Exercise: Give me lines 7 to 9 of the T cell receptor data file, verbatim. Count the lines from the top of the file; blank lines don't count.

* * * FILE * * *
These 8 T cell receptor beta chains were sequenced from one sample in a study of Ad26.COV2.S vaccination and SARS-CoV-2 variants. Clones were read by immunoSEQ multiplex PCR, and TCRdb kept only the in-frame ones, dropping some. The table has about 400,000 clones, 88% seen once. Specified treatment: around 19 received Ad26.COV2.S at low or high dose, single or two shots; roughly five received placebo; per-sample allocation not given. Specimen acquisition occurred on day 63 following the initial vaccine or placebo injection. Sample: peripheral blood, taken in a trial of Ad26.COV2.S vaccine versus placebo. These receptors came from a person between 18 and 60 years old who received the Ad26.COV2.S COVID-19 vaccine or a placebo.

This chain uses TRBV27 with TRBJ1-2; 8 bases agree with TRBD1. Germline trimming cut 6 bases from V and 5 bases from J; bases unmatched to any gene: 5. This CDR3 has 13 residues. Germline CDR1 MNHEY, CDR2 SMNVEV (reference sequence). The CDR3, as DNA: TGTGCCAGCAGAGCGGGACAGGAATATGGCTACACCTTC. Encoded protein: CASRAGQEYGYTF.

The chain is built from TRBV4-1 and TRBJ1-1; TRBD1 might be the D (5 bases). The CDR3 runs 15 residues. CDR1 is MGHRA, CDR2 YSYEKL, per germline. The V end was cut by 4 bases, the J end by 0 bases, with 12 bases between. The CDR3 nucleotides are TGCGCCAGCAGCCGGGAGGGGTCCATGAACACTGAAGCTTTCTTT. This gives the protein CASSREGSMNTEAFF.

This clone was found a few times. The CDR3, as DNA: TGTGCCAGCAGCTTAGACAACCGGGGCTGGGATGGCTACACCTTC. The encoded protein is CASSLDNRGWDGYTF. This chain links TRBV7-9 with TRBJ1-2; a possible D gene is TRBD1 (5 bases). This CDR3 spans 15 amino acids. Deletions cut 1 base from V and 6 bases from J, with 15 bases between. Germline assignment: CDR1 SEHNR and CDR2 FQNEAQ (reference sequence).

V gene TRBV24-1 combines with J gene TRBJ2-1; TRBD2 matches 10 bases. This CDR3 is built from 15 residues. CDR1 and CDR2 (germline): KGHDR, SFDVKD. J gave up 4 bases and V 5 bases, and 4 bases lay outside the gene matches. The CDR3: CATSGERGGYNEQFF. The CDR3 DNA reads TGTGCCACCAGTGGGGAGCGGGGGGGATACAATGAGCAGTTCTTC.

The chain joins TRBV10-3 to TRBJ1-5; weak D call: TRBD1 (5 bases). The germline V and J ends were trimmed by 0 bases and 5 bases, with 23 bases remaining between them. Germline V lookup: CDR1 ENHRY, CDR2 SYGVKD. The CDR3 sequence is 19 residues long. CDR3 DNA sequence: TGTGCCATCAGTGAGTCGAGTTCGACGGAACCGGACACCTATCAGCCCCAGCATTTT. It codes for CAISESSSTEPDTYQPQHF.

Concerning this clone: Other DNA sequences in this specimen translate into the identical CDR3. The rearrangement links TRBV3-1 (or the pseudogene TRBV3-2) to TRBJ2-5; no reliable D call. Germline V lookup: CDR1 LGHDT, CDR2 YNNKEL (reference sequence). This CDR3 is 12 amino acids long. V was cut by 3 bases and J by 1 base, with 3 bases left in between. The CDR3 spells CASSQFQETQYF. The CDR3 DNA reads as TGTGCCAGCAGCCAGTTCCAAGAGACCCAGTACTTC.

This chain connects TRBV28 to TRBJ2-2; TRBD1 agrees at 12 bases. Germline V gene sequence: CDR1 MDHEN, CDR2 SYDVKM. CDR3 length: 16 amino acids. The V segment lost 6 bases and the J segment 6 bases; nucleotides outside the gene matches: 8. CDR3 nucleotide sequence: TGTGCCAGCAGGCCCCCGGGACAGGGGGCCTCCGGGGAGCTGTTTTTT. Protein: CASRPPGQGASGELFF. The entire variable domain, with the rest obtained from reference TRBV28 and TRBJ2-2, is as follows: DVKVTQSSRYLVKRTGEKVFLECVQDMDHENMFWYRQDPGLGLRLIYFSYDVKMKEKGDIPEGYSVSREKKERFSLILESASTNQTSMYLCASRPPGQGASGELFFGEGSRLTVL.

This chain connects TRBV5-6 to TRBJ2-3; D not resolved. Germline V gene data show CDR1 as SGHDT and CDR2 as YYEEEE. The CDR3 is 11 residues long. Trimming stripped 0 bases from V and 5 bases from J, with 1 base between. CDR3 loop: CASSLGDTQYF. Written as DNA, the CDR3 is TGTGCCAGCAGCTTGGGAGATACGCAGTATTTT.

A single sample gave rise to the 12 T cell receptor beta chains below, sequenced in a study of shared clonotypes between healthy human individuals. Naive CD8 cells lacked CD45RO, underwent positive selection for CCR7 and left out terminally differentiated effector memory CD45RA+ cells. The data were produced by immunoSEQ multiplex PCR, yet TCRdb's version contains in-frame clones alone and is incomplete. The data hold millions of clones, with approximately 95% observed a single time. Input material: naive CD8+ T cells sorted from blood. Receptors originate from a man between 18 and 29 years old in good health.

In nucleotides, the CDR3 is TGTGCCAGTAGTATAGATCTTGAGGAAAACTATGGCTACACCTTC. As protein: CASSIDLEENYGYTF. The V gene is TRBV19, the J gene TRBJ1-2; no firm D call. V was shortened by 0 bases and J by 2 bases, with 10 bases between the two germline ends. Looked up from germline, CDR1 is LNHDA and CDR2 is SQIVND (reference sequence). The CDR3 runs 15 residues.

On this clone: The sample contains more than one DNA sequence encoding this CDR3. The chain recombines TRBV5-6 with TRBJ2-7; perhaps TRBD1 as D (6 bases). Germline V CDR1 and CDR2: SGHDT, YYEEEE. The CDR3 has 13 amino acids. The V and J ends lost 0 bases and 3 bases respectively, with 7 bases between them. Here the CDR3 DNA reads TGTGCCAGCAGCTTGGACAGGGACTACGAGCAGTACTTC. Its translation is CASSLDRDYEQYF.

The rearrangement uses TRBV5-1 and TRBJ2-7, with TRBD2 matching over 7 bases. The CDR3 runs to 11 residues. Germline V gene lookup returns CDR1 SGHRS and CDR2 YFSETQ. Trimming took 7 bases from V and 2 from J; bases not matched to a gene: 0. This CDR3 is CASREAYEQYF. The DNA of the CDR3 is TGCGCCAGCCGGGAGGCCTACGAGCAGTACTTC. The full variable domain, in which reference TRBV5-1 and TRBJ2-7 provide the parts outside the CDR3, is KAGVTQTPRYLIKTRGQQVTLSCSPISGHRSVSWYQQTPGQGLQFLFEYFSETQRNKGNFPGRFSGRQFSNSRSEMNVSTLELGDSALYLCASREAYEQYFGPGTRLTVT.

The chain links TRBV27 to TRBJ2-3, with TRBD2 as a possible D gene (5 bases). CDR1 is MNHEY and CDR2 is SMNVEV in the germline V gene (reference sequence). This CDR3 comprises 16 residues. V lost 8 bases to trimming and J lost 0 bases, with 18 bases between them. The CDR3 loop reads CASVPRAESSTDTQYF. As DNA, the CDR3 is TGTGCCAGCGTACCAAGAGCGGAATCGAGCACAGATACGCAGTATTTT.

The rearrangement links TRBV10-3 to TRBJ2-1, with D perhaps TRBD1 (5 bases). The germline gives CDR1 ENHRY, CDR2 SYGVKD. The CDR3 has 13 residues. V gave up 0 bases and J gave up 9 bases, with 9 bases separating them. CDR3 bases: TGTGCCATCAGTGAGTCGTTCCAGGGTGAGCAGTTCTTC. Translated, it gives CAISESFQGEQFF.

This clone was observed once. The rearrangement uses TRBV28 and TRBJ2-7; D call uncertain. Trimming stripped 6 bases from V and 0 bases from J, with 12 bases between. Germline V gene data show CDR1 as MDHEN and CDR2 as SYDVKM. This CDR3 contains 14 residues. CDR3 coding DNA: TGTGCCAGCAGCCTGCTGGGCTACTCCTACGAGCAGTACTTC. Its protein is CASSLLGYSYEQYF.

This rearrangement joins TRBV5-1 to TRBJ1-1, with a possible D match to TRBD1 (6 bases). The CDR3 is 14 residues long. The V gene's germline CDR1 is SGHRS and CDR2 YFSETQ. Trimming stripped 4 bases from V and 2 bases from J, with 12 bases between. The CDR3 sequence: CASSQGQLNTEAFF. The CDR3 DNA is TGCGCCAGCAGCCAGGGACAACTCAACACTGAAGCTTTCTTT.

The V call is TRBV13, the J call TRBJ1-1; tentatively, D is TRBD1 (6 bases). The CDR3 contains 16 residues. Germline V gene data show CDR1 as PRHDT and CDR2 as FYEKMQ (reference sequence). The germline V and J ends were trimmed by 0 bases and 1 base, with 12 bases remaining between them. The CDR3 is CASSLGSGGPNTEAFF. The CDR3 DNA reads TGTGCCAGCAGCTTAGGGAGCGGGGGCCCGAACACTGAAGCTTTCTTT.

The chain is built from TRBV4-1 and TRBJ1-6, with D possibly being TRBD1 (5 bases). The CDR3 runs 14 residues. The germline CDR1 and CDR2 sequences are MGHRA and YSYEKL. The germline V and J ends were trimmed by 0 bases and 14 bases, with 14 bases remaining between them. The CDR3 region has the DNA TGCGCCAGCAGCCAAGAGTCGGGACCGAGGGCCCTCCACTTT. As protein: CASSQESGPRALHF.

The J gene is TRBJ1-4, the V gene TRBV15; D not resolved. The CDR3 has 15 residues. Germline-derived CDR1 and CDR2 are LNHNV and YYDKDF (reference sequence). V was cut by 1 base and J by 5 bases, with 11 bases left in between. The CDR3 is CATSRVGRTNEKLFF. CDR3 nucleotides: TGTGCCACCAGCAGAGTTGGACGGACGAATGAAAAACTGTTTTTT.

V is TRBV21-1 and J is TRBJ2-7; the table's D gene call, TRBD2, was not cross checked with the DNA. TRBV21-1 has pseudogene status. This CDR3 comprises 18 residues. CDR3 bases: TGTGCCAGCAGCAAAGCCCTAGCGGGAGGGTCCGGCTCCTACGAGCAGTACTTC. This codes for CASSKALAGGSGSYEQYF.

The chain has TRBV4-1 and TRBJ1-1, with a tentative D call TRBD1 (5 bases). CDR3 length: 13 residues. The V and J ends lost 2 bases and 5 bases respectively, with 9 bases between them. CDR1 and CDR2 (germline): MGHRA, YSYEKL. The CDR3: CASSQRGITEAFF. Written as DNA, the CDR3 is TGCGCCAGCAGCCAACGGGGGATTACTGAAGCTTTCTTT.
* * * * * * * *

Concerning this clone: Other DNA sequences in this specimen translate into the identical CDR3. The rearrangement links TRBV3-1 (or the pseudogene TRBV3-2) to TRBJ2-5; no reliable D call. Germline V lookup: CDR1 LGHDT, CDR2 YNNKEL (reference sequence). This CDR3 is 12 amino acids long. V was cut by 3 bases and J by 1 base, with 3 bases left in between. The CDR3 spells CASSQFQETQYF. The CDR3 DNA reads as TGTGCCAGCAGCCAGTTCCAAGAGACCCAGTACTTC.

This chain connects TRBV28 to TRBJ2-2; TRBD1 agrees at 12 bases. Germline V gene sequence: CDR1 MDHEN, CDR2 SYDVKM. CDR3 length: 16 amino acids. The V segment lost 6 bases and the J segment 6 bases; nucleotides outside the gene matches: 8. CDR3 nucleotide sequence: TGTGCCAGCAGGCCCCCGGGACAGGGGGCCTCCGGGGAGCTGTTTTTT. Protein: CASRPPGQGASGELFF. The entire variable domain, with the rest obtained from reference TRBV28 and TRBJ2-2, is as follows: DVKVTQSSRYLVKRTGEKVFLECVQDMDHENMFWYRQDPGLGLRLIYFSYDVKMKEKGDIPEGYSVSREKKERFSLILESASTNQTSMYLCASRPPGQGASGELFFGEGSRLTVL.

This chain connects TRBV5-6 to TRBJ2-3; D not resolved. Germline V gene data show CDR1 as SGHDT and CDR2 as YYEEEE. The CDR3 is 11 residues long. Trimming stripped 0 bases from V and 5 bases from J, with 1 base between. CDR3 loop: CASSLGDTQYF. Written as DNA, the CDR3 is TGTGCCAGCAGCTTGGGAGATACGCAGTATTTT.